It amazes me all the claims you read about super cheap tiny house construction. Honestly, I feel these claims are misleading at best. To build any structure meant for extended residency, year round living, costs money. It’ll cost what you have planned and probably much more to settle into living in a small space.
My plan parameters were simple. I wanted a comfortable home which meets all my needs, but didn’t cost me 30 years of loan principle and interest. I decided to use new building materials of good quality and forgo the search for used/repurposed building materials. I love the idea of building from recycled materials, in concept, but didn’t want to take the time required to “find” what was available locally. I spent about 14 months building my house and am sure It would be doubled if I didn’t just buy the materials new. Since my goal to build this home was out of necessity and time mattered to me, I feel the expense in dollars was worth the time saved searching for used materials. Like everything in life, building is based on choices and trade offs. I’m happy with my house and am glad it is finished and very livable and comfortable.
I saved all receipts from the build and have compiled a total cost based on reviewing them and calculating costs by categories in the building process. Anyone that takes on a construction process this involved knows there are many stages involved. I hope this overview gives you the true picture of what building entails financially. This is what my build cost in $$$.
Building plans – $249
Ordered plans from tinyhousebuilders.com. Great resource and good plans for the price.
Trailer (house foundation) – $4000
Bought new at best local price I could find for a flatbed trailer rated at 15000 pounds. Came with ramps, which support my porch, and required some modifications during the build process.
Lumber – $5361.44
All lumber including structural lumber, cedar siding, finish lumber, plywood subfloor, plywood sheathing, house wrap, caulk/glue, t/g pine interior, hurricane straps, tar paper, aluminum flashing, some of the “million” screws and nails, built in cabinets shelves, drawers, and couch.
11 double pained, opening windows – $2194.87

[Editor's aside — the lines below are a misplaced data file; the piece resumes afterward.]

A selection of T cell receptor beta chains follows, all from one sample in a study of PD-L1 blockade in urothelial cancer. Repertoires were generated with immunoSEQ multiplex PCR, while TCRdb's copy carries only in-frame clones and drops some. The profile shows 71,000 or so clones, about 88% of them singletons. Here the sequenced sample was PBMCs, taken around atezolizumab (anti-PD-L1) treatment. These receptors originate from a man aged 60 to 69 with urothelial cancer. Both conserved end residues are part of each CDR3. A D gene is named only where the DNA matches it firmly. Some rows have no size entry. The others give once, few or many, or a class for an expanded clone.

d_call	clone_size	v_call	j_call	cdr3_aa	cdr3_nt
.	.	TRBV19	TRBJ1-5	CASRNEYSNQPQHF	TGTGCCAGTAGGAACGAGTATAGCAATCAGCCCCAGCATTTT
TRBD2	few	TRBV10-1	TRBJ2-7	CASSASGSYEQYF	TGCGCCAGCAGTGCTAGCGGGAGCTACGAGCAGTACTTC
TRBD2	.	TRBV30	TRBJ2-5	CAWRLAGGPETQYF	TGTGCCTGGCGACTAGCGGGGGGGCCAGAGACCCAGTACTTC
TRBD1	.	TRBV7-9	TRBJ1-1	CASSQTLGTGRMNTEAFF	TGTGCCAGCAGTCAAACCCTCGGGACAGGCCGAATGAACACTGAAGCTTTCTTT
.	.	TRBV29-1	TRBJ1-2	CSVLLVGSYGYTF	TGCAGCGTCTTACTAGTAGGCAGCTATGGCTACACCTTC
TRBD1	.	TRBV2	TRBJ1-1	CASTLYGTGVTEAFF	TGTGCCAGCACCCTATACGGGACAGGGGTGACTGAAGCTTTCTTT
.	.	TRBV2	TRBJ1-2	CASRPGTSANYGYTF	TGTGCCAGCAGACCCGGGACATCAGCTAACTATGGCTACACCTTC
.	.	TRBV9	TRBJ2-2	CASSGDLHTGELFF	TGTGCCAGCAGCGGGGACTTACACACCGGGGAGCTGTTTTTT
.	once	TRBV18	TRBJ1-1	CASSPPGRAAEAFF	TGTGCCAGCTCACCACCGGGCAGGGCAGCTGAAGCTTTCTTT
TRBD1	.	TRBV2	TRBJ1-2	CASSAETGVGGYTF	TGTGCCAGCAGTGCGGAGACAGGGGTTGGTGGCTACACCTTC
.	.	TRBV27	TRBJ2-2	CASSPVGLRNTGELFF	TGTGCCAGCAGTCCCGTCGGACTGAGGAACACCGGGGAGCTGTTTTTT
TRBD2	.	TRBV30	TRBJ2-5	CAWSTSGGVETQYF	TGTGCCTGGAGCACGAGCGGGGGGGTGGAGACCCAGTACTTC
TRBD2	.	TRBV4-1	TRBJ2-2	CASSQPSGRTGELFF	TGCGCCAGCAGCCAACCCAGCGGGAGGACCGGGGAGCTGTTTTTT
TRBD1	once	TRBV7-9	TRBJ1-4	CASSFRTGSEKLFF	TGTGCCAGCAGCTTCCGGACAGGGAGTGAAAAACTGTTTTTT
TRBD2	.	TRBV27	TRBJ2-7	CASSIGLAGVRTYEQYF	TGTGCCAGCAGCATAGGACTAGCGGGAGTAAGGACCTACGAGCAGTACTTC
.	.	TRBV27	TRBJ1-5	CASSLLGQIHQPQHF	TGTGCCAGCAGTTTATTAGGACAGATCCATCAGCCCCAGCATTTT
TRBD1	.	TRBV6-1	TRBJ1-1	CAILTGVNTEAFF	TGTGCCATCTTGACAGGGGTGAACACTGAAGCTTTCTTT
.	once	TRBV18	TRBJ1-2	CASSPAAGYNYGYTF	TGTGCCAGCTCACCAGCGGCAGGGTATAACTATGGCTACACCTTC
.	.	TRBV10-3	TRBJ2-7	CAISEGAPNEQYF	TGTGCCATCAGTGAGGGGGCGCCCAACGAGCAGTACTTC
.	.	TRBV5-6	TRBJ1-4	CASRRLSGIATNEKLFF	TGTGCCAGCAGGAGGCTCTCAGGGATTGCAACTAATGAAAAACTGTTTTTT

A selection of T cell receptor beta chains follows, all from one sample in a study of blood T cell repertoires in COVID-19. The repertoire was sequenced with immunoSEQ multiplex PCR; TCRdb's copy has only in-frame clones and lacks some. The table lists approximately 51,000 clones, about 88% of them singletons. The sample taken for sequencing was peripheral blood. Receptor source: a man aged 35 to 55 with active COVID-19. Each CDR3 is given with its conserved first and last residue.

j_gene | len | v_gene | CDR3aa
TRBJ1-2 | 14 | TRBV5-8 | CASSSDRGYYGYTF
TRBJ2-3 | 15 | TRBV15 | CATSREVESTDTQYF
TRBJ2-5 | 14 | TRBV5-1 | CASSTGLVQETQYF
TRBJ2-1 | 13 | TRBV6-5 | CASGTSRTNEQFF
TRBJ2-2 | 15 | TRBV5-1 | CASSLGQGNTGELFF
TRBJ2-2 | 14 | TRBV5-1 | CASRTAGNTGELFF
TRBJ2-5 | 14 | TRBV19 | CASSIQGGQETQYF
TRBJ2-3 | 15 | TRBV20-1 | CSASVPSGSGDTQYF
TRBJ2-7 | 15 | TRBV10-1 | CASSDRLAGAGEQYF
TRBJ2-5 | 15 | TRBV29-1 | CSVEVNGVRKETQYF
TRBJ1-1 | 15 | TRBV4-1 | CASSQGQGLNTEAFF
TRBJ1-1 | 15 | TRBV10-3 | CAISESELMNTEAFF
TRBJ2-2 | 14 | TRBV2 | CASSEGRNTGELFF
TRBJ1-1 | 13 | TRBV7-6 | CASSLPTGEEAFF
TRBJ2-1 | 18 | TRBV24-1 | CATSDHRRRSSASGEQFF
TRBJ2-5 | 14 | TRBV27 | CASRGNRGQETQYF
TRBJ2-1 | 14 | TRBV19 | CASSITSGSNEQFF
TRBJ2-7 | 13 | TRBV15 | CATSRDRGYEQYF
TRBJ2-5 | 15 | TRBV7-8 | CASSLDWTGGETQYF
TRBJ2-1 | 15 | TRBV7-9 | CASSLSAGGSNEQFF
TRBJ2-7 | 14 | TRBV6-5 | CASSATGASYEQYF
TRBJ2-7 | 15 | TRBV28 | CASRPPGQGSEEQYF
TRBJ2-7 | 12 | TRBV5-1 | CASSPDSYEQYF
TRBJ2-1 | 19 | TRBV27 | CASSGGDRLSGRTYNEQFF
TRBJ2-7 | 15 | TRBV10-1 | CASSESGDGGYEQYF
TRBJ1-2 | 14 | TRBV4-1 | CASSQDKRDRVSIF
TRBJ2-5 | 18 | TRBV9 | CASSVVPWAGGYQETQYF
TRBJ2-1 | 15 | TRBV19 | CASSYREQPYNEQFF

Provide much needed light in home.
Sliding Glass Door – $533.36
Entrance door, change from original plans.
Pocket Door Interior- $160.27
Insulation – $2483.06
Spray foam insulation, and the only contracted expense for the build.
Roof – $502.89
Colored metal roofing.
Flooring – $203.52
See pictures for results, but should have spent a bit more as this product was hard to install.
Stain/Paint – $324.47
Exterior stain on exterior cedar siding. Stain on pine interior walls, ceilings and lofts. Green paint for bathroom and chalkboard paint for cabinet by stove.
Plumbing – $493.75
All pipes and fittings in water system. We used PEX tubing and crimps.
RV Parts – $843.40
Includes two 26 gallon water tanks, one holding tank, fill covers, water pump, and other specialty items, like vent covers, needed to install RV specific items used in this tiny house.
Appliances/Utilities – $3347.39
RV fridge (propane/electric), RV furnace (16000btu), RV thermostat, RV water heater (10 gallon), apartment sized stove (propane), sink (25×17), shower (36×34), ceiling fan, some LED light fixtures, RV toilet, sink faucet, shower head, and 2 counter tops.
Electrical/Solar – $2295.62
All wiring, boxes, outlets, and switches. 4 solar panels, 4 batteries, charge controller, inverter (1000w), 12 volt circuit box, 110 volt circuit box, solar panel disconnect switch, RV exterior plug, interior light fixtures (use LED bulbs).
Miscellaneous – $502.06
Tools needed, saw blades, drill bits, bolts, screws, nails, extension cords, angle iron, paint brushes, hinges, knobs, cabinet catches, caulk gun, clamps, shim tool kit, tool belt, etc.
I feel this area could cost substantially more for people that haven’t built before. My dad is a builder so tool expenses were minimal between the speciality tools he has and what I’d previously collected. This category could cost a lot more.
Total Cost – $23,495.10
This total doesn’t account for labor. It is the cost of materials only.
The only work contracted out was having spray foam insulation applied at two different stages during framing by a local contractor. His price obviously included labor and cost $2451.25. This insulation choice is just one of many choices to be made on a huge building project like a tiny home. I chose this insulation for the high R-value in a thin 2×4 stud wall because of the fact that where I live in Northern N.Y. our winters routinely produce below zero temperatures and wind chills, and the fact that the spray foam insulation effectively glues the structure together and would make the house even sturdier.
The rest of the labor was provided by me, my father, mother, girlfriend and her 9 year old son. If it was paid labor I feel you could easily double the total cost. Especially if you include planning the build and time spent on building material orders.
This overview of costs also doesn’t include money spent setting up my new household. I wasn’t starting fresh as I had items from my past life, but did incur substantial expenses to make the house usable. Household items easily cost between $600-$1000 and included a small medicine cabinet, garbage cans, fabric for curtains and couch foam cover, new mattress to fit loft, two throw rugs, added 4 LED lamps, storage baskets, etc. This category is too abstract and different for each person to try to include here. It is a consideration though because a lot of your past belongings won’t “fit” your new tiny living space.
I feel the invested money was well spent and my house will hold up for many years. I’m sure there are ways to cut costs, but at what expense? Time? Quality? Comfort? For me this price was reasonable in build time and dollars spent to have a place of my own, a place to call home.